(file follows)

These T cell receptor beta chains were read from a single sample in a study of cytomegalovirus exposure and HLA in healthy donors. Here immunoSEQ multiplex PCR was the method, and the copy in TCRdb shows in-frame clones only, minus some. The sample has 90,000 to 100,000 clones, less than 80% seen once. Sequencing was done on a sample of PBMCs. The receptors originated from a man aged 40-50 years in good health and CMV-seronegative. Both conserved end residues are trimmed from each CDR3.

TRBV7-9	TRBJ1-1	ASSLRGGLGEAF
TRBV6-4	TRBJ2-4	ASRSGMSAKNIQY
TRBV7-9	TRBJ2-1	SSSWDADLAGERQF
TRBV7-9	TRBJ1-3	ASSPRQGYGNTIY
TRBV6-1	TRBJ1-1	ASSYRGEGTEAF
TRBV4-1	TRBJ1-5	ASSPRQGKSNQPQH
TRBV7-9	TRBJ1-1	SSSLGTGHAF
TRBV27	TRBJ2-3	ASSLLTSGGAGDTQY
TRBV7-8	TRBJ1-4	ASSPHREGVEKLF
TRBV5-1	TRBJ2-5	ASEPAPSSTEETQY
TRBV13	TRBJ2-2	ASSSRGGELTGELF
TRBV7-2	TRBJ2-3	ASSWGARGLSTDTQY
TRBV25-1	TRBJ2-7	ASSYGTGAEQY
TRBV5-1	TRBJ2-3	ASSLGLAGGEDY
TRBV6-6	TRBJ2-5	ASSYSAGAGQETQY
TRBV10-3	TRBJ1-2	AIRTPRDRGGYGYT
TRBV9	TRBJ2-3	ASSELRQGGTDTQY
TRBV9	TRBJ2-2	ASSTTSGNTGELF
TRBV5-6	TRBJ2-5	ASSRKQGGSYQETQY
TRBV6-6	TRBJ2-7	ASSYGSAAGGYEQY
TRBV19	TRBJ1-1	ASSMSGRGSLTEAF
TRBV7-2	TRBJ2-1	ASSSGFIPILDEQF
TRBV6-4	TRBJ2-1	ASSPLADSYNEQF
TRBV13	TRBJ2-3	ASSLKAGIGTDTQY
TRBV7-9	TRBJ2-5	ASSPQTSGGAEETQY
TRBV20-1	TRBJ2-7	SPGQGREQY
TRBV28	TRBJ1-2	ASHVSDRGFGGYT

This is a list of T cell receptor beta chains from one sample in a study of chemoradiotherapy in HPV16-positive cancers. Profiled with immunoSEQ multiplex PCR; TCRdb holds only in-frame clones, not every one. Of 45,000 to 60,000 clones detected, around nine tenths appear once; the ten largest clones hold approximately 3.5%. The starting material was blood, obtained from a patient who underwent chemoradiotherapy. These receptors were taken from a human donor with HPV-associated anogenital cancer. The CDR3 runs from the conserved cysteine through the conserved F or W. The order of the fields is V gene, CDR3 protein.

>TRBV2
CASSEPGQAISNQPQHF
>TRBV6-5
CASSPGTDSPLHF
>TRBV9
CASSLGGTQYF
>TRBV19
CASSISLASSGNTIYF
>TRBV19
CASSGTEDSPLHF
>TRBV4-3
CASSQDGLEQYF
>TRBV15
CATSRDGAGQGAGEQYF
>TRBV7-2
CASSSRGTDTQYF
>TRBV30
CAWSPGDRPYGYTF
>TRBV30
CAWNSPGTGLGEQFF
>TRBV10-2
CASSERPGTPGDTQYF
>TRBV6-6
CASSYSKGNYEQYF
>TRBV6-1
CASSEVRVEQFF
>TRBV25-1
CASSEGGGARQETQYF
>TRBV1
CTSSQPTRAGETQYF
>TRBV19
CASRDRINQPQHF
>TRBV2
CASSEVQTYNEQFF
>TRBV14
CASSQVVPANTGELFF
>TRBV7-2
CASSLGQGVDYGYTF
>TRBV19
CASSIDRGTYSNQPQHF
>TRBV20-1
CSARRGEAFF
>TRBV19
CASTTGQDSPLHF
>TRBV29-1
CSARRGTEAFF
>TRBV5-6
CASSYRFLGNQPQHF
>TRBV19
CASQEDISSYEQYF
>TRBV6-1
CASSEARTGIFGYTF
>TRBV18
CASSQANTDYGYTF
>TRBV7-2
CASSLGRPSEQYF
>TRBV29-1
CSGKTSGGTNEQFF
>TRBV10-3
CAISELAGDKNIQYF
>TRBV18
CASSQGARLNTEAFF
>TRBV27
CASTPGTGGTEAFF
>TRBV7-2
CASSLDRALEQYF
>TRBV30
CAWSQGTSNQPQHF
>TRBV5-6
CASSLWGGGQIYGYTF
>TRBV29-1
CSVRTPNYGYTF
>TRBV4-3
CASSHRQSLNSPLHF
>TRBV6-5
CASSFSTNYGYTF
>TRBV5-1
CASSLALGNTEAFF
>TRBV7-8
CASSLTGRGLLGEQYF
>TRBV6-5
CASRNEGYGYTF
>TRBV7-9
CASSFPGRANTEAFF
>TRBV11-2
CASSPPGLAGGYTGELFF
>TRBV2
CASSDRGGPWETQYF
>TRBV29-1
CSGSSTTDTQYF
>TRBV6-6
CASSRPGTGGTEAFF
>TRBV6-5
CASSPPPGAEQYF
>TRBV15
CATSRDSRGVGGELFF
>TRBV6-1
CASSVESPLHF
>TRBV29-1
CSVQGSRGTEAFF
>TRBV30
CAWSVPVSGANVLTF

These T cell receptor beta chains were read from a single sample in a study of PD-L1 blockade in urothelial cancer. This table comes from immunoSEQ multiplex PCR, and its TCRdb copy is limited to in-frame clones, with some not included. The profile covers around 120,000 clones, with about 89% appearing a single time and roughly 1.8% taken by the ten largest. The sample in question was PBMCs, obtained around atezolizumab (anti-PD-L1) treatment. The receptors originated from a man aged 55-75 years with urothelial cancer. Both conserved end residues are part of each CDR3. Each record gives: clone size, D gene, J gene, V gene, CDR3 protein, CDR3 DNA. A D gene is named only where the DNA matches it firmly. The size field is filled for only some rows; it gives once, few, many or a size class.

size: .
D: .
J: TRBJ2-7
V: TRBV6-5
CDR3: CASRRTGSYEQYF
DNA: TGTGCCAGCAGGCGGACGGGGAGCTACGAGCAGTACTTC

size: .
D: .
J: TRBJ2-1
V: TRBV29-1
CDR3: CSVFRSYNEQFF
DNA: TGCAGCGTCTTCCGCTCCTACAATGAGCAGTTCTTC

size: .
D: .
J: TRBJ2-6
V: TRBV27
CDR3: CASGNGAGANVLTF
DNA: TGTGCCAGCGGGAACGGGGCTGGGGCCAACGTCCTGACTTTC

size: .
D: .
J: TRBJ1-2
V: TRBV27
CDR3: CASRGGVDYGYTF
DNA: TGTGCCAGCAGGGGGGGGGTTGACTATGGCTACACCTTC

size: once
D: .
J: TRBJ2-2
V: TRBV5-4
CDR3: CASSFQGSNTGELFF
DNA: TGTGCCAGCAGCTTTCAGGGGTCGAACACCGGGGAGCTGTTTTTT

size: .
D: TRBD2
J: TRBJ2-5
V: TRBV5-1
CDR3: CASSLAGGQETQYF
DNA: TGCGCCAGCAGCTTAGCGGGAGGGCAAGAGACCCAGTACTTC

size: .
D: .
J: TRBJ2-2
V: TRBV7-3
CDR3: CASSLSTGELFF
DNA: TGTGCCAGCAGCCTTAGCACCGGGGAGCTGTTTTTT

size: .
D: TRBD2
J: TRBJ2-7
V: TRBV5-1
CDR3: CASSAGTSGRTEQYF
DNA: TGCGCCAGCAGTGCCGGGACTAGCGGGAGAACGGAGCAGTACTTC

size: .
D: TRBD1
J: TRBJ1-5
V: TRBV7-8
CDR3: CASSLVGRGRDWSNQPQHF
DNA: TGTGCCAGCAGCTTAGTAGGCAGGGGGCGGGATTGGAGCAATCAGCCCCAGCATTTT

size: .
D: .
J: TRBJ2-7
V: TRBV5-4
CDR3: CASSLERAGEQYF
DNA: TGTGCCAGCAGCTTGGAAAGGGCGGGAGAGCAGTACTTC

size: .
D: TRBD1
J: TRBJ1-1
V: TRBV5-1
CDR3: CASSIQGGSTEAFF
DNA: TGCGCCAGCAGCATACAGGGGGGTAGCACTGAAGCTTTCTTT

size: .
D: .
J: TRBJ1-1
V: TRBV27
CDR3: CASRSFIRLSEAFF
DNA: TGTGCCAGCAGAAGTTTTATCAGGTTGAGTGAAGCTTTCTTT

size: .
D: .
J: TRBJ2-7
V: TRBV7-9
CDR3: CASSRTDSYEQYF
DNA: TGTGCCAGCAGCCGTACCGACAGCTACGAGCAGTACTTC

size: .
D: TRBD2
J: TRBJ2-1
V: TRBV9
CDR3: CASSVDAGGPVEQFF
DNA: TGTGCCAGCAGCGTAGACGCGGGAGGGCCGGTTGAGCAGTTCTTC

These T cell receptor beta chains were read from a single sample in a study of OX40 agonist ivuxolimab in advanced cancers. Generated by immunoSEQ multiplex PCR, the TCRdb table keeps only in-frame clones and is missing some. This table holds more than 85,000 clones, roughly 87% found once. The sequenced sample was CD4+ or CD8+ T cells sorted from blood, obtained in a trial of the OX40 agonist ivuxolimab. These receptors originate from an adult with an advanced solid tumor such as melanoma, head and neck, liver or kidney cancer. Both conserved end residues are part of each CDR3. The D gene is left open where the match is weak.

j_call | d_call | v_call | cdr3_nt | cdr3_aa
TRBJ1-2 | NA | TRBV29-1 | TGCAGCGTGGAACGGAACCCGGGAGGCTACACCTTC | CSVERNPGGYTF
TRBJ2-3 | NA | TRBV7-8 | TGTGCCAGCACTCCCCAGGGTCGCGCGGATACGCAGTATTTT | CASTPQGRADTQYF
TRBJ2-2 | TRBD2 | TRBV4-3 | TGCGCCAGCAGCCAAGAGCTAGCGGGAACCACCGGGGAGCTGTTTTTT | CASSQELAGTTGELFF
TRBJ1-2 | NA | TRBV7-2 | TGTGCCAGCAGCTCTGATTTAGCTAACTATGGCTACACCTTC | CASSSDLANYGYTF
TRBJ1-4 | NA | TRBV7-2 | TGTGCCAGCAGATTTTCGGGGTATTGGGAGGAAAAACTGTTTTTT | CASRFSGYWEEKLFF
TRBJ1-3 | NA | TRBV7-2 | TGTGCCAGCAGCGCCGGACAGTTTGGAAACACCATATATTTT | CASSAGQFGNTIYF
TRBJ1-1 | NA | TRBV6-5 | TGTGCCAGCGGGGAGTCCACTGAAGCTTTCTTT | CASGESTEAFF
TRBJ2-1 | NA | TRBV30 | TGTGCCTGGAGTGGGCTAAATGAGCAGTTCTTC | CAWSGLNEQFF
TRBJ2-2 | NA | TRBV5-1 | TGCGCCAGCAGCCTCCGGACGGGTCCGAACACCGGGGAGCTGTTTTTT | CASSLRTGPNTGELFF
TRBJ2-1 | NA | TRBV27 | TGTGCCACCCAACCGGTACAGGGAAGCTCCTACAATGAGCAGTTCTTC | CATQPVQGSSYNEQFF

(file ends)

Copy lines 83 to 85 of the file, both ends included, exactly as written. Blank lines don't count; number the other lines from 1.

CASSQANTDYGYTF
>TRBV7-2
CASSLGRPSEQYF